Project Homeless Connect returned to the Soldotna Regional Sports Complex on Tuesday for its 13th year. The annual event seeks to connect those experiencing housing insecurity — not just homelessness — with services in the local community to help them seek a more secure future.
“This is an opportunity for vendors to come together, under one roof, and provide services,” said Leslie Rohr, one of the event’s organizers and executive director of Love INC. “Hopefully connect with the vulnerable population in our community.”
Ahead of the event, Jodi Stuart, another organizer, said that more than 30 vendors were registered to provide resources. The event filled the meeting rooms at the complex and spilled out into the hallways. Attendees moved from booth to booth chatting with people, picking up free supplies, partaking of a hot meal or getting a free haircut.
A provided list of vendors says that there were resources for homeless prevention, disability, vision screening, medical care, child care, pet care, shelters, sober living, food service, pregnancy, testing for sexually transmitted diseases, vaccines, and identification from the Department of Motor Vehicles, among others.
One of those vendors was the Freedom House, which House Manager Gail Kennedy said is a faith-based transitional home for people coming through recovery. She said they help residents learn home skills like cooking and obtain driver’s licenses.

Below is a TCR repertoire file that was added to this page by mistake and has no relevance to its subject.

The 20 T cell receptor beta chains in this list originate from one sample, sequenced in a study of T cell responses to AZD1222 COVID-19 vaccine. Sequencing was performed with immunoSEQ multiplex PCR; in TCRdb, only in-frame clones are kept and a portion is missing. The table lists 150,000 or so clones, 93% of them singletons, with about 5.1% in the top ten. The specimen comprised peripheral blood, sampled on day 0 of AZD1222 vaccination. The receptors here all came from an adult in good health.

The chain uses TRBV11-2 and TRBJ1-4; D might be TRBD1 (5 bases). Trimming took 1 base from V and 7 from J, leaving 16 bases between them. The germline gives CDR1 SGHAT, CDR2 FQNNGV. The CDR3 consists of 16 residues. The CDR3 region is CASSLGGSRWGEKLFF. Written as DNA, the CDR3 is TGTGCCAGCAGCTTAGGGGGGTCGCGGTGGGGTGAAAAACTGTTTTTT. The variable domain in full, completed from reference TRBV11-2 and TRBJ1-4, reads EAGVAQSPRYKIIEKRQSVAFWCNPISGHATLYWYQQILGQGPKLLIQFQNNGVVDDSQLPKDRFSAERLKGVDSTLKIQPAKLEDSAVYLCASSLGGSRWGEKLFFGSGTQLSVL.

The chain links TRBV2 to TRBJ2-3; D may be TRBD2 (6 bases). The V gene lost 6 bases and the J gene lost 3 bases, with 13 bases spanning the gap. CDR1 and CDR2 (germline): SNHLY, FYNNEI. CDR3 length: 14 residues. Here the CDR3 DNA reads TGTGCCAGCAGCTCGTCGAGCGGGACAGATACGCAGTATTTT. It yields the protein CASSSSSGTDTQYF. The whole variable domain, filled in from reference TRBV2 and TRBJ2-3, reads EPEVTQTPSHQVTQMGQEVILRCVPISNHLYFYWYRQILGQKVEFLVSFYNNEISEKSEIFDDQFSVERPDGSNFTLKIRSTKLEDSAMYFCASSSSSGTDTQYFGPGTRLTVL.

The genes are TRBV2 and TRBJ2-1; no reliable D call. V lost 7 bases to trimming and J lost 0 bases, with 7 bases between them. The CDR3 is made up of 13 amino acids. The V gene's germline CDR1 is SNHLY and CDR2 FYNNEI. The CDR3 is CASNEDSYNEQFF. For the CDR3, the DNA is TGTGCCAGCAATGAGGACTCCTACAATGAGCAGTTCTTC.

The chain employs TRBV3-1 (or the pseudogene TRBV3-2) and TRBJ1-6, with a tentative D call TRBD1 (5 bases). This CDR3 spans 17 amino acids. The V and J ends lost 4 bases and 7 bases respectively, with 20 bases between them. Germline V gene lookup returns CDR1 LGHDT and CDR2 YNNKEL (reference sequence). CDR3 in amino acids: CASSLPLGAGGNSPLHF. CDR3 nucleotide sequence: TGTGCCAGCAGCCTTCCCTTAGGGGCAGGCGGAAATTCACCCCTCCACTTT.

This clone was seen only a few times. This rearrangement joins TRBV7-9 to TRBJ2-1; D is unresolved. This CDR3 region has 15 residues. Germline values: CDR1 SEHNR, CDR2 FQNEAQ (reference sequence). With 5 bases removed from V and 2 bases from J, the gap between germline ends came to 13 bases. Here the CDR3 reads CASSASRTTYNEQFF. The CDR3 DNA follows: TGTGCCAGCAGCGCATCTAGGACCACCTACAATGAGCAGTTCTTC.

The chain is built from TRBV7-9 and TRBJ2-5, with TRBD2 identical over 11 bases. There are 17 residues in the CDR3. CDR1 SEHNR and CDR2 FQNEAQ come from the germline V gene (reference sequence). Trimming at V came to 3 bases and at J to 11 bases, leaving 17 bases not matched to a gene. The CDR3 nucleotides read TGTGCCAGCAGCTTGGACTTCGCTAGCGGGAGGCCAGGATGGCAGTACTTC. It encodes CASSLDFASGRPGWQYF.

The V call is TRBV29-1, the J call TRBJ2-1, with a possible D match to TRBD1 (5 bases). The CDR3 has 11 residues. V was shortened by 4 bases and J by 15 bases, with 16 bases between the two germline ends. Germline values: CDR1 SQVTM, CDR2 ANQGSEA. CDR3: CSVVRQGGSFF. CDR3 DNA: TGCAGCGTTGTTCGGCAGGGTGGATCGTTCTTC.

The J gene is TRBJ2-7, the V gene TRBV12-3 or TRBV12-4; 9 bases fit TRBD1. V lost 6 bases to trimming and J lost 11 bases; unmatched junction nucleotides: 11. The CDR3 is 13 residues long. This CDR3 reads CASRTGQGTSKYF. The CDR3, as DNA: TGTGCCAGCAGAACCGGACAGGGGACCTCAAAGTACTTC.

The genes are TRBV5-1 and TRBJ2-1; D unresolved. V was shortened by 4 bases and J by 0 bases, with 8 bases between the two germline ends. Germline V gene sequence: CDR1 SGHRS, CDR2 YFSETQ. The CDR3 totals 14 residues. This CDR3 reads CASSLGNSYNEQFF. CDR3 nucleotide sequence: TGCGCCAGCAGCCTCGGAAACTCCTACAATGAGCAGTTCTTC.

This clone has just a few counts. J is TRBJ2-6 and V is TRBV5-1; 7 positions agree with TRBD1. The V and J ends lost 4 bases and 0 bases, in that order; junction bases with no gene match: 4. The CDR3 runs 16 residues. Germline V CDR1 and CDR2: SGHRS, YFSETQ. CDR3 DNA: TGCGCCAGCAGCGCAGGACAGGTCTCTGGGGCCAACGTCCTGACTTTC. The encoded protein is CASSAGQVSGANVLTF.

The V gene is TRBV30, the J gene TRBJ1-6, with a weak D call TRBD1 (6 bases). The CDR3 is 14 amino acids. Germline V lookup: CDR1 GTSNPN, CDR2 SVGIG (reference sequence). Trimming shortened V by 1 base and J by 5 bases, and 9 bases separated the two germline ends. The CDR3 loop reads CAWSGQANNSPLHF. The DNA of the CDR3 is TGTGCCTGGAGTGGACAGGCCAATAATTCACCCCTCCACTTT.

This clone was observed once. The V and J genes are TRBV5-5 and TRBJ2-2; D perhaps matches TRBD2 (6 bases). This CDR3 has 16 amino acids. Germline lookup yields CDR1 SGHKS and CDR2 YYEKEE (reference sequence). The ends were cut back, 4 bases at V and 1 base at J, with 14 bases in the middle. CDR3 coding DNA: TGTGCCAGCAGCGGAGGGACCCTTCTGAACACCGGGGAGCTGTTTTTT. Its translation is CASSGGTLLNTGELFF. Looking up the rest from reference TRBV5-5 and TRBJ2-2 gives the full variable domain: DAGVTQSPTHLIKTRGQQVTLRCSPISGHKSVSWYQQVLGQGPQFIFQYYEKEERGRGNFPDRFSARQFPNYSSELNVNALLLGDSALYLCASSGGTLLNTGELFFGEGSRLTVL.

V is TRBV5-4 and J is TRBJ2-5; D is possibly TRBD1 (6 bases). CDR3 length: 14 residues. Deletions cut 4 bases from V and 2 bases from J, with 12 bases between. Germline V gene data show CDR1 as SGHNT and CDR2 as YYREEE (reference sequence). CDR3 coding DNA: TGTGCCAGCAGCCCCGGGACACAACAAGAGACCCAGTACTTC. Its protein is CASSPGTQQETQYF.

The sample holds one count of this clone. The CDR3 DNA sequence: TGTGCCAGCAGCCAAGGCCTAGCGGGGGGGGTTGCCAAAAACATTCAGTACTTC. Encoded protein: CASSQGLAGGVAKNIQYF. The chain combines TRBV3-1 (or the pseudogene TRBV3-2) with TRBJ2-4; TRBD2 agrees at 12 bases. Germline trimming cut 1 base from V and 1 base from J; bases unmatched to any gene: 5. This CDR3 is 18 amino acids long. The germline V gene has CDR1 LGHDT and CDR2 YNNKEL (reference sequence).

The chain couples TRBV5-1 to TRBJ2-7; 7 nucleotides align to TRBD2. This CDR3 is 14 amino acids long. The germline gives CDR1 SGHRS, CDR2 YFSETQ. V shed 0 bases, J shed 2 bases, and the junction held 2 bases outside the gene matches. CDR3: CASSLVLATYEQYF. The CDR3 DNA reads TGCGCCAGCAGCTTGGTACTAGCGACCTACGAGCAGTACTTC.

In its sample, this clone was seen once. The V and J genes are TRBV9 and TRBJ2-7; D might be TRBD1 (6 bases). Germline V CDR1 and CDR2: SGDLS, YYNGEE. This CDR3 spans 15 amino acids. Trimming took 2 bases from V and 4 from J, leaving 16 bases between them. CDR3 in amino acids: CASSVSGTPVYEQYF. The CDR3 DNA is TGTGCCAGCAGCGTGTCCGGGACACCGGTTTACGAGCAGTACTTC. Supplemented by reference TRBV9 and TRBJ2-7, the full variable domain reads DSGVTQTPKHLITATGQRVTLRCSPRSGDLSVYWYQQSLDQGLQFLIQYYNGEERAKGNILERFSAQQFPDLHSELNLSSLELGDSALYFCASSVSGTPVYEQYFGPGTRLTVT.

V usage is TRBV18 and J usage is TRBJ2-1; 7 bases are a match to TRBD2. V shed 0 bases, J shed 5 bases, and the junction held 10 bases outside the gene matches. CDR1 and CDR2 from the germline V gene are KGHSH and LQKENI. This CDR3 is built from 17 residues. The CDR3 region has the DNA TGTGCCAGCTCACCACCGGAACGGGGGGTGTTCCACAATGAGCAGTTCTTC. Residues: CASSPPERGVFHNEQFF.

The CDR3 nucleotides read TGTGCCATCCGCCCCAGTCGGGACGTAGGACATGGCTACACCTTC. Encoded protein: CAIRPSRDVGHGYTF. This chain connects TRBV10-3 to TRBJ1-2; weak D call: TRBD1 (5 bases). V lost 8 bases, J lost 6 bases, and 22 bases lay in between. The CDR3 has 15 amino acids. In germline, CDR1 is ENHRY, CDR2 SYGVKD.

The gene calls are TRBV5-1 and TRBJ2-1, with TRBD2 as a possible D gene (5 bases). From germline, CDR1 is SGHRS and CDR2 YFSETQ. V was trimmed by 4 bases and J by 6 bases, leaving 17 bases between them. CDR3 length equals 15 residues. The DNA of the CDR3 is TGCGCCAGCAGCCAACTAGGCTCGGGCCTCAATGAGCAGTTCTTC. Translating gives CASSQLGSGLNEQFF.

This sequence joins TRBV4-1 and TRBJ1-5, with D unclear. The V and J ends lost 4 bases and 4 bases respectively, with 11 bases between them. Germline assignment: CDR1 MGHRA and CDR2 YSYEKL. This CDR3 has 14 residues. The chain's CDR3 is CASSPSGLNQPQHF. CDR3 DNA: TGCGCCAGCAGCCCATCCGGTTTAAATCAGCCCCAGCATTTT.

“Our heart is to get people sober and back living their lives,” she said.
Rohr said she’s been involved with the local Homeless Connect event for all 13 of its years — that she’s seen it grow.
“I’ve always been impressed when we look at our exit surveys — people leave here feeling respected, feel like needs have been met, and they have a better sense of what’s available in the community,” she said. “That’s what we want.”
The goal, Rohr said, is to replace fear with hope — to provide tools to help people move through housing insecurity.
Participating in Homeless Connect is also an opportunity for all the varied service providers to make connections of their own, Kennedy said.
“We are really fighting for the same goal. That’s to get people sober, healthy, mentally, physically, emotionally.”
Rohr said that in addition to offering aid to those experiencing housing insecurity, the event doubles as an effort to quantify how many people are contending with housing issues in each community. To that end, each attendee was asked the “one-night question” — where they slept on Jan. 29. The goal is to create an impression of who’s unsheltered, who’s living in substandard housing, who’s “on the verge.”
People facing housing insecurity take many forms, Rohr said.
“They’re sitting next to you in church. Their kids are in the classroom. They’re the checker at the grocery store. They are a part of our community, and we need to embrace them and help them make the step up.”
For more information, visit kenaipeninsulahomeless.org.
Reach reporter Jake Dye at firstname.lastname@example.org.